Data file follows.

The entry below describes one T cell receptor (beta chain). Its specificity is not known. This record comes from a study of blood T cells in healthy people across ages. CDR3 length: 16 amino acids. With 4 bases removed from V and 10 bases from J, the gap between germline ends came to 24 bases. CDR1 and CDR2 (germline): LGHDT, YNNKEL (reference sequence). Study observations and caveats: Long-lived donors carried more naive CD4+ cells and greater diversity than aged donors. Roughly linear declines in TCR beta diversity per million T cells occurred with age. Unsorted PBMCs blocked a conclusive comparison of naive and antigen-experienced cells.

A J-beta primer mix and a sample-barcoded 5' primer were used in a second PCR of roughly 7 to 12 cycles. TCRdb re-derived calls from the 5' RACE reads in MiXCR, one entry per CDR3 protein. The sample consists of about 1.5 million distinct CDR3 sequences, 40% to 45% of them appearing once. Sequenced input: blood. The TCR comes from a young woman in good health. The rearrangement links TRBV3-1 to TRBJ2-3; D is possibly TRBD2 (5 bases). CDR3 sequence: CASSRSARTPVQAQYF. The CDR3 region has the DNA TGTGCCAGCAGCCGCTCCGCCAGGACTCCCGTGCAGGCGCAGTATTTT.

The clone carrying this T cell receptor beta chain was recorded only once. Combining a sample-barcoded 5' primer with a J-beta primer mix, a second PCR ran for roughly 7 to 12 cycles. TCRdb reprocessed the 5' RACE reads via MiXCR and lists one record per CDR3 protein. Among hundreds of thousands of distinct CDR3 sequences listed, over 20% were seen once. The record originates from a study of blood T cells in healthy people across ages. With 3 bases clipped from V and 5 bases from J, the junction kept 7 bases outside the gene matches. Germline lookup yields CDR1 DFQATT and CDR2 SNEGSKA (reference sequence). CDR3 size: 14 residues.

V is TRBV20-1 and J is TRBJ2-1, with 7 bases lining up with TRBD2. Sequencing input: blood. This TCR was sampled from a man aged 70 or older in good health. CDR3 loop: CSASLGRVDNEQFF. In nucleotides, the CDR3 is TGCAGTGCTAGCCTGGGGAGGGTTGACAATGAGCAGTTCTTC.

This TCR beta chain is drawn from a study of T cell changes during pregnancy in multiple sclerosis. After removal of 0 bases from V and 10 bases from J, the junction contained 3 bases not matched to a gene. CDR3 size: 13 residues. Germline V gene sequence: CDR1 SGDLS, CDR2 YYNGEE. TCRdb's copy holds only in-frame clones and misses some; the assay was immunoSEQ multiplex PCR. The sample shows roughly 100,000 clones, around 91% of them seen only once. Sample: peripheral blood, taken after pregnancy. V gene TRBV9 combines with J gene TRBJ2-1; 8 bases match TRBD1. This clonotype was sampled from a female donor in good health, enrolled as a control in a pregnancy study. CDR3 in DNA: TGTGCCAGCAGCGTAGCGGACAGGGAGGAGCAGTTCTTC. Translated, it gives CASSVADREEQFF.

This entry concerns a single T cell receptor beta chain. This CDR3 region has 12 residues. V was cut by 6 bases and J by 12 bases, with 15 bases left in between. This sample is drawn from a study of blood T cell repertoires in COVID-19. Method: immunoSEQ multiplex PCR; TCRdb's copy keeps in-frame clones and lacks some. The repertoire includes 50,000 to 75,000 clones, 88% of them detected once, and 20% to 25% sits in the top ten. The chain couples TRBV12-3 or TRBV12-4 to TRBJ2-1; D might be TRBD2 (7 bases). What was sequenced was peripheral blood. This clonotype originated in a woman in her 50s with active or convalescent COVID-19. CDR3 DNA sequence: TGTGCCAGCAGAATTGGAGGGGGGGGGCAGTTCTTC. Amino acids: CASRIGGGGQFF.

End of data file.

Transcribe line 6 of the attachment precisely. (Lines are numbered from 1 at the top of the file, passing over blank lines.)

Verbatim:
This entry concerns a single T cell receptor beta chain. This CDR3 region has 12 residues. V was cut by 6 bases and J by 12 bases, with 15 bases left in between. This sample is drawn from a study of blood T cell repertoires in COVID-19. Method: immunoSEQ multiplex PCR; TCRdb's copy keeps in-frame clones and lacks some. The repertoire includes 50,000 to 75,000 clones, 88% of them detected once, and 20% to 25% sits in the top ten. The chain couples TRBV12-3 or TRBV12-4 to TRBJ2-1; D might be TRBD2 (7 bases). What was sequenced was peripheral blood. This clonotype originated in a woman in her 50s with active or convalescent COVID-19. CDR3 DNA sequence: TGTGCCAGCAGAATTGGAGGGGGGGGGCAGTTCTTC. Amino acids: CASRIGGGGQFF.